To the casual observer, it is easy to think a Rolex is a Rolex, is a Rolex. Catch a rush-hour Tube on certain London Underground lines and you’ll see near-identical Rolex on the wrists of the suited and booted.
But dig a little deeper into the Geneva firm’s range, and you’ll discover a broad portfolio of timepieces. We can’t possibly say there is a Rolex for every budget, because you’re never going to get much change from seven or eight thousand, but there’s much more to the brand than classy wristwear to show off in meetings or at dinner.
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As well as the classics, Rolex offers a ‘professional’ range, which includes timepieces developed for specific careers and hobbies, like yachting, diving, driving and flying.
Here then, is the T3 guide to the best Rolex to suit your lifestyle.
For the traveller: Rolex GMT Master II
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Launched in the mid-1950s and originally designed for airline pilots, the GMT-Master - as its name might well suggest - is a GMT watch. This means that, as well as the regular hour, minute and second hands, it has another hand for telling the time at GMT - that is, Greenwich Meantime, as observed by the Royal Observatory in Greenwich, London.
This extra hand rotates around a 24-hour bezel. That way, you can always tell what time it is in your current location, and GMT/UTC - handy when travelling for business or pleasure.
That 24-hour bezel, by the way, is made from extremely hard ceramic, and its blue and red finish gives the GMT Master the nickname of the ‘Pepsi Rolex’. At 40mm, the GMT-Master II is a surprisingly compact timepiece for its design.
- Buy the Rolex GMT Master II at Chronext (opens in new tab)
For the diver: Rolex Submariner
The Submariner may look similar to the GMT-Master at first glance, but this is an altogether tougher timepiece, capable of being submerged up to 300 metres (1,000 feet). This is a significant improvement on the original Submariner, which was the first watch to be water resistant to a depth of 100 metres when it launched back in 1953.
Being a true diving watch, the Submariner meets the ISO 6425 standard, which means it is not only water resistant to great depths, but is also unfazed by salty seawater, condensation, magnetism, and rapid changes in pressure and temperature.
The watch features a unidirectional, 60-minute rotating bezel to help divers accurately and safely measure how long they have been underwater. The bezel is made from Cerachrom, the same Rolex-developed, corrosion-resistant, ceramic material as on the GMT-Master.
The Submariner has a 41mm diameter case, with a screw-down winding crown, magnified date complication at three o’clock, and an automatic 3235 calibre movement with approximately 70 hours of power reserve.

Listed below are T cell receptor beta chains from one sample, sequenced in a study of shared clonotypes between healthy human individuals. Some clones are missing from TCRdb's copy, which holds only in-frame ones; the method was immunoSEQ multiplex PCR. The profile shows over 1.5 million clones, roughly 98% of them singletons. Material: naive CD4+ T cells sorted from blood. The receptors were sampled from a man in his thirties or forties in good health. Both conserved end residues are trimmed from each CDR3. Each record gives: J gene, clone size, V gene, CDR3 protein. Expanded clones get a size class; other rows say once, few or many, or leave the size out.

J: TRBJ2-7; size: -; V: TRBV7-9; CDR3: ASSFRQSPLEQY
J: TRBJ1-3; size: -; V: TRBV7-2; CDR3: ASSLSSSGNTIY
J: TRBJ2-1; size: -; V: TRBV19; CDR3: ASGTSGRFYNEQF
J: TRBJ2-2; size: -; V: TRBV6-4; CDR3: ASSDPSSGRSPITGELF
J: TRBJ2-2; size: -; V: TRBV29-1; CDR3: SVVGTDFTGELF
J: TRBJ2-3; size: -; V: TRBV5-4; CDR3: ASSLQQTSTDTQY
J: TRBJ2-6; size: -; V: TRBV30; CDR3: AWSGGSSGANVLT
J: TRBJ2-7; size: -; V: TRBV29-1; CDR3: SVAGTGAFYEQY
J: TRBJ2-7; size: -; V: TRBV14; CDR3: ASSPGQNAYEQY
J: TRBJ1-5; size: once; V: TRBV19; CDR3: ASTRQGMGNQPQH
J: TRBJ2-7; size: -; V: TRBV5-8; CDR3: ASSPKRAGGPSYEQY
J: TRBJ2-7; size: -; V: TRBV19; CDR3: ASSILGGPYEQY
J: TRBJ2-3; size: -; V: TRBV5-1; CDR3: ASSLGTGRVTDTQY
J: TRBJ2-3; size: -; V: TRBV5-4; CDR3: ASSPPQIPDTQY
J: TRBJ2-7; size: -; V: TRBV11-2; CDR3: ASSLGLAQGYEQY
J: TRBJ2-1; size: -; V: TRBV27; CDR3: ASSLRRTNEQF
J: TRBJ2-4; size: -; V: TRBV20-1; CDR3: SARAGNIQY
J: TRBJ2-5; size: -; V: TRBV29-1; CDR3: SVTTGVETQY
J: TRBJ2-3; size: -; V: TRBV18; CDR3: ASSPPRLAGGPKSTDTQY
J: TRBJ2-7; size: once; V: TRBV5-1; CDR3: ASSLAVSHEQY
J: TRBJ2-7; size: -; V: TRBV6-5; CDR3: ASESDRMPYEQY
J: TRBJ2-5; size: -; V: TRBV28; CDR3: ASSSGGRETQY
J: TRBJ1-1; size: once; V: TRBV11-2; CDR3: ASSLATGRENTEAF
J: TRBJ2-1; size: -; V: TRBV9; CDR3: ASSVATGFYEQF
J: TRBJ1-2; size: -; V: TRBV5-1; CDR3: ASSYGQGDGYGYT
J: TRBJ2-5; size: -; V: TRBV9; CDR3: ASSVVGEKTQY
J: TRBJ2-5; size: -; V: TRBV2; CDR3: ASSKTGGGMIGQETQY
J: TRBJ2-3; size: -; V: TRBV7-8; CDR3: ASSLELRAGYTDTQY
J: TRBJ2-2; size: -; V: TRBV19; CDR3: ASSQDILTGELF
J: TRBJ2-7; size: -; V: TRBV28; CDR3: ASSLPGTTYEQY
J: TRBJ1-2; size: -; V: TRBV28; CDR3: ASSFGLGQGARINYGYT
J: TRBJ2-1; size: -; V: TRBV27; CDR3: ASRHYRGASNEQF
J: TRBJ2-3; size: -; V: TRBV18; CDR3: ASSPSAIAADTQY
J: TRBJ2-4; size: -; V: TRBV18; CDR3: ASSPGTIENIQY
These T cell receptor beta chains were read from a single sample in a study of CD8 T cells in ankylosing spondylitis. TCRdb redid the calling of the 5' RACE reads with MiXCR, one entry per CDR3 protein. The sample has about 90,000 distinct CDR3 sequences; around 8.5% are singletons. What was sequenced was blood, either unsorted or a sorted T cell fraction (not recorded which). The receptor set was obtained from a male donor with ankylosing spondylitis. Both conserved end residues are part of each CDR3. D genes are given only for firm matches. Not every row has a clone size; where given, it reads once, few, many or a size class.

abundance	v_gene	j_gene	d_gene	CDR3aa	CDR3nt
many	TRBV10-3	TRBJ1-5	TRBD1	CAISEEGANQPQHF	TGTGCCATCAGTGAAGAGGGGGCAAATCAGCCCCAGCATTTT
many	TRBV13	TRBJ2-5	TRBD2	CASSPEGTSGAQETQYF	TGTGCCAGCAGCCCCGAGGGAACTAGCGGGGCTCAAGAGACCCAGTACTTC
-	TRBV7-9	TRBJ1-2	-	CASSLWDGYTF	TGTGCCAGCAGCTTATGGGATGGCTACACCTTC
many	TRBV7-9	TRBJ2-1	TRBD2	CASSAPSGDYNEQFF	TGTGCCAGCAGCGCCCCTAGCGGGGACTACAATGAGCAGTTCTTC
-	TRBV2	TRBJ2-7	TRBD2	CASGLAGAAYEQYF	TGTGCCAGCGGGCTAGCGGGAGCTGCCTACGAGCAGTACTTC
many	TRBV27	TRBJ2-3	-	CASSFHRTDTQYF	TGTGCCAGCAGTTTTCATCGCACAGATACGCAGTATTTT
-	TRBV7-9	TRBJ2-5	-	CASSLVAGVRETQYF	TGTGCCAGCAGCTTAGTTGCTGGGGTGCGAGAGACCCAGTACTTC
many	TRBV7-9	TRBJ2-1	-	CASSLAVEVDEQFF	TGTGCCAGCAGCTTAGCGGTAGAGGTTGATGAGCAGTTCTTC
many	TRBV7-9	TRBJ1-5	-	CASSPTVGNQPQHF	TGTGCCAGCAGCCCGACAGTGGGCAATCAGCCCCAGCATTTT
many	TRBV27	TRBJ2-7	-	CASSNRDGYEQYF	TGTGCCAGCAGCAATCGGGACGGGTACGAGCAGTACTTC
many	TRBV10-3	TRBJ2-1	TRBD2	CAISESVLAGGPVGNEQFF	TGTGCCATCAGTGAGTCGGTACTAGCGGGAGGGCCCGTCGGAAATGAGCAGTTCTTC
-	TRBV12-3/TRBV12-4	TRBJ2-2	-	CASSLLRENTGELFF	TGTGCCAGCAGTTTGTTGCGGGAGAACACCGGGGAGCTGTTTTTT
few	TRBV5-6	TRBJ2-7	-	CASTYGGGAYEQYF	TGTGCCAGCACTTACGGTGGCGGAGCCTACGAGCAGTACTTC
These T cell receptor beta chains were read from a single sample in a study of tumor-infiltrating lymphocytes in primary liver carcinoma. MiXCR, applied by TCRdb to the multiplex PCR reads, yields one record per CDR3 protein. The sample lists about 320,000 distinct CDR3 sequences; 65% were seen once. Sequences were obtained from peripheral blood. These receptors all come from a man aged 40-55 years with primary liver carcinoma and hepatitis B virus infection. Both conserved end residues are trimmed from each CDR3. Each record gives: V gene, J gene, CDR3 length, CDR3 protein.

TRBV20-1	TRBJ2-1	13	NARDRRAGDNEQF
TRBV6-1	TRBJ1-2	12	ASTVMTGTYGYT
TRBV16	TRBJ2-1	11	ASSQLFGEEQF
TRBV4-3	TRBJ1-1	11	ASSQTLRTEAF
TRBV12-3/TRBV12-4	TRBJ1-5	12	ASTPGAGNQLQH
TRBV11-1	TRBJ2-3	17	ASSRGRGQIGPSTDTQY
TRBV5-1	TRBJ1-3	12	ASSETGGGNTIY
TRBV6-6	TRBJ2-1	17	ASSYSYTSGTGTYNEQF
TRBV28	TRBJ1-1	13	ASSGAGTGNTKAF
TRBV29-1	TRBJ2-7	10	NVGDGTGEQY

- Buy the Rolex Submariner at Chronext (opens in new tab)
For the racing driver: Rolex Cosmograph Daytona
Watch just five minutes of the Daytona or Le Mans 24-hour motor races on television, and you’ll no doubt see an advert for the Rolex Daytona. Widely considered the motorsport timepiece, the Cosmograph Daytona has been with us since 1963 and has appeared on the wrists of some of the world’s most successful drivers.
Being a wristwatch intended for motorsport and time-keeping, the Rolex Daytona features a second hand which displays an accurate reading to one-eighth of a second, plus two dials showing elapsed time in hours and minutes.
Additionally, the 40mm non-rotating bezel can be used as a tachymeter, indicating the units per hour of any moving object you care to time. Say you want to work out the average speed of a land-speed record car as it passes through the measured mile (as we are sure all T3 readers do of a weekend). Click the button at two o’clock to start the second hand, then again to stop the hand once the car passes the mile marker; the number pointed at on the bezel is the car’s average speed in miles per hour.
The Rolex Daytona is water resistant to 100 metres and has a long power reserve of approximately 72 hours.
- Buy the Rolex Cosmograph Daytona at Chronext (opens in new tab)
For the adventurer: Rolex Explorer
The Rolex Explorer is the brand’s most understated steel sports watch, but, for that reason, it's one of our favourites. The Explorer has a rich history, which begins with a Perpetual Oyster that Sir Edmund Hillary's pioneering ascent to Mount Everest in 1953. To commemorate his (and the watch's) achievement, Rolex released the Oyster Perpetual Explorer that same year.
Today, Rolex offers two Explorer models, a 39mm Explorer, and 42mm Explorer II (pictured above). They may looks completely different, but both are designed for extreme environments.
The Explorer's design remains very true to the original, with a black dial, large, legible numerals, and a durable Oyster case.
The Explorer II is an evolution of the original model, growing a few millimeters in diameter and adding a GMT-function, so the wearer can keep track of multiple timezones.
- Buy the Rolex Explorer at Chronext (opens in new tab)
For the pilot: Rolex Air-King
If flying is your pastime of choice, then the Air-King is the Rolex for you. The watch offers a simple and classically attractive look, with a compact 40mm case, Oyster bracelet and domed bezel.
To the casual observer, the Air-King looks similar in design to classic Rolex like the Datejust and Day-Date, but there are enough nods to aviation to make it stand out from the corporate-gift and graduation-present crowd.